I tested the new suction set up that Randy had set up. Scott brought down a big ShopVac which we hope will work for the OR. The idea is to install it in the shop under the OR and run tubing into the OR which we can connect a standard suction canister to. The noise of the suction will not be a problem(at least not for us) and it might give us good suction without costing an arm and a leg. Randy set up the test in the hall outside our room with two sections of 2” tubing each f which was 40 feet long. The suction from both long 2” tubes was very good even when they were sucking at the same time. Now he and Samuel need to drill some holes and install them in ORs #1 and 2. The whole idea was Scotts’s.
I had a very pointed discussion with Nathan and Madame Clotaire today about micromanaging the size of the volunteer orthopedic surgical teams. I get the sense that hospital administration is becoming less and less willing to have so many free orthopedic cases done. I have a hard time accepting the gradual progressive limitation of care to the indigent, especially when so many generous surgeons, anesthesia providers and their support staff are willing to pay their own way here and work for no pay in order for these indigent people to get their orthopedic care for the first time in their lives. I am very much in favor of the hospital having a sound financial picture. I would like for that to happen at the same time as we continue to provide care for those who cannot pay.
We had a third case of severe Blounts today to do with Mike. It’s pretty incredible for a pediatric orthopedic surgeon like Mike with world class experience to come here and have 3 cases of medial tibial plateau elevation and tib-fib osteotomy with Taylor Spatial frames in under 72 hours, given that he had only had 2 in the last 10 years. It again highlights the amount of orthopedic pathology that has been neglected or at least markedly undertreated here for decades. We finished the case at noon. Even though he was under the gun to get to the airport to catch a flight back to New York, Mike took the time to carefully go through the next step with all of the three patients that we had done to measure their TSF mounting parameters and deformities and then enter all of the data on the Spatial frame website. That time that he took was invaluable for me. I want to be as helpful as possible with these types of cases that are outside of my skill set so that these subspecialists who so generously donate their skills and time will feel that their efforts are not wasted. I want these patients to have the same probability of an excellent result as if their surgery had been done at Columbia Presbyterian or any other center of excellence in the US.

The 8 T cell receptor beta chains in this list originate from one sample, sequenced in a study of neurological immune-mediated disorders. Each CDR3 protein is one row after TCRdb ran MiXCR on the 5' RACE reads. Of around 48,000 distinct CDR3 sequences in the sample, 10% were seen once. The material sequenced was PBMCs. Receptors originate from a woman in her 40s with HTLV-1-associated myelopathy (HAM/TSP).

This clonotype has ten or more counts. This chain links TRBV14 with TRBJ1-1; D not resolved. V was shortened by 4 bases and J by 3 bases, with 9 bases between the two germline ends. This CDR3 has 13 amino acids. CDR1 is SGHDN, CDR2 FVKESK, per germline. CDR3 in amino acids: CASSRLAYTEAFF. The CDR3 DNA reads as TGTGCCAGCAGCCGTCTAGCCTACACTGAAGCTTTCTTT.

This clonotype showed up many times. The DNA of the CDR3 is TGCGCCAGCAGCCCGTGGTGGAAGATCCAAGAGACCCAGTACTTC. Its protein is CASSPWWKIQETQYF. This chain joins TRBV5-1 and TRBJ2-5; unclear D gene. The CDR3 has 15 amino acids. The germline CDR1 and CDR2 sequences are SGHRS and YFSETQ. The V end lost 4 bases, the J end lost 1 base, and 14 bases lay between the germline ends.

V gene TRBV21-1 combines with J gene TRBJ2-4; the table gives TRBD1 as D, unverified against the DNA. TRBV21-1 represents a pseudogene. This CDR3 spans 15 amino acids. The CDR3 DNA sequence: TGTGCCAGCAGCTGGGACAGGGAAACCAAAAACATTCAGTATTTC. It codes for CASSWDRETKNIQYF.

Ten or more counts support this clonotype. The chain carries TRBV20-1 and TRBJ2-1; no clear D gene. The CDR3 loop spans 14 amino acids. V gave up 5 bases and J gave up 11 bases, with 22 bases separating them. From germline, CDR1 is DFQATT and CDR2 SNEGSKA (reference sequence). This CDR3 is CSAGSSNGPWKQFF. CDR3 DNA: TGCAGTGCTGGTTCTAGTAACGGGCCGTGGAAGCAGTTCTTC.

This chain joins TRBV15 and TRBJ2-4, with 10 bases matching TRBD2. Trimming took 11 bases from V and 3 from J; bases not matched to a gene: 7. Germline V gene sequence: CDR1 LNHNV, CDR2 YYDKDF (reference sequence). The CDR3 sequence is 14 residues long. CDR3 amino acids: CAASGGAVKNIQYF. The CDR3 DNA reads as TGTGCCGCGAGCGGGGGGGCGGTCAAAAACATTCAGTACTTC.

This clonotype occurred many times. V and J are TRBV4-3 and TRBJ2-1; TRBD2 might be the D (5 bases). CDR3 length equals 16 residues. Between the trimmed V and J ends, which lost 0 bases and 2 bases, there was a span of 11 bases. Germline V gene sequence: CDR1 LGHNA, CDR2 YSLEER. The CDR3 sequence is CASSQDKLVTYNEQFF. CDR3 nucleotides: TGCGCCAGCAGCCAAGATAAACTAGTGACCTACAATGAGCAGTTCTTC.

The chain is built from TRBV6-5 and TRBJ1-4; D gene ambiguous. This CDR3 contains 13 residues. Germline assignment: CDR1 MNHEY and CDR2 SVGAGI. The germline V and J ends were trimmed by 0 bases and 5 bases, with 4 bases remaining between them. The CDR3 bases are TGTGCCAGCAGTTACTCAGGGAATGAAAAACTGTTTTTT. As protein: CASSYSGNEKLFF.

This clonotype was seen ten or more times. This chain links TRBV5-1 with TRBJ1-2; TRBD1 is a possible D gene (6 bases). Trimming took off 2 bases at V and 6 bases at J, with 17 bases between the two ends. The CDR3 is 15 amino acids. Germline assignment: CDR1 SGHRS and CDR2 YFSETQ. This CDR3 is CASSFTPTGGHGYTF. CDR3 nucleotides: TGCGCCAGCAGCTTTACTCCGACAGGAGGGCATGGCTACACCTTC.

These two Vitale children would probably only have come here and done this type of work as a result of great parenting. Aldo is to be commended for being the type of caring role model and setting the example of unselfish willingness to reach out to people in need. It has been a wonderful opportunity for me to be able to work with Aldo and Mark and to assist Michael and learn from him. It has been
|The Vitale team with Terry and Jeannie|
I was called at about 11 pm to see a patient in the ER with a shoulder injury. He had a terrible quality xray but I could tell it was dislocated. I got some morphine, Fentanyl and Valium and went to work. I was too impatient to wait for the ER nurse to start the IV so I tried it. I had just hit the vein with the needle when there was a loud clap of thunder, heavy rain started and the lights went out. Needless to say, the vein was blown when the lights came back on about 10 minutes later. The nurse then walked in and boldly nailed the vein on the first try. Talk about insult added to injury. I titrated the cocktail and when he was snoring reduced the dislocation easily.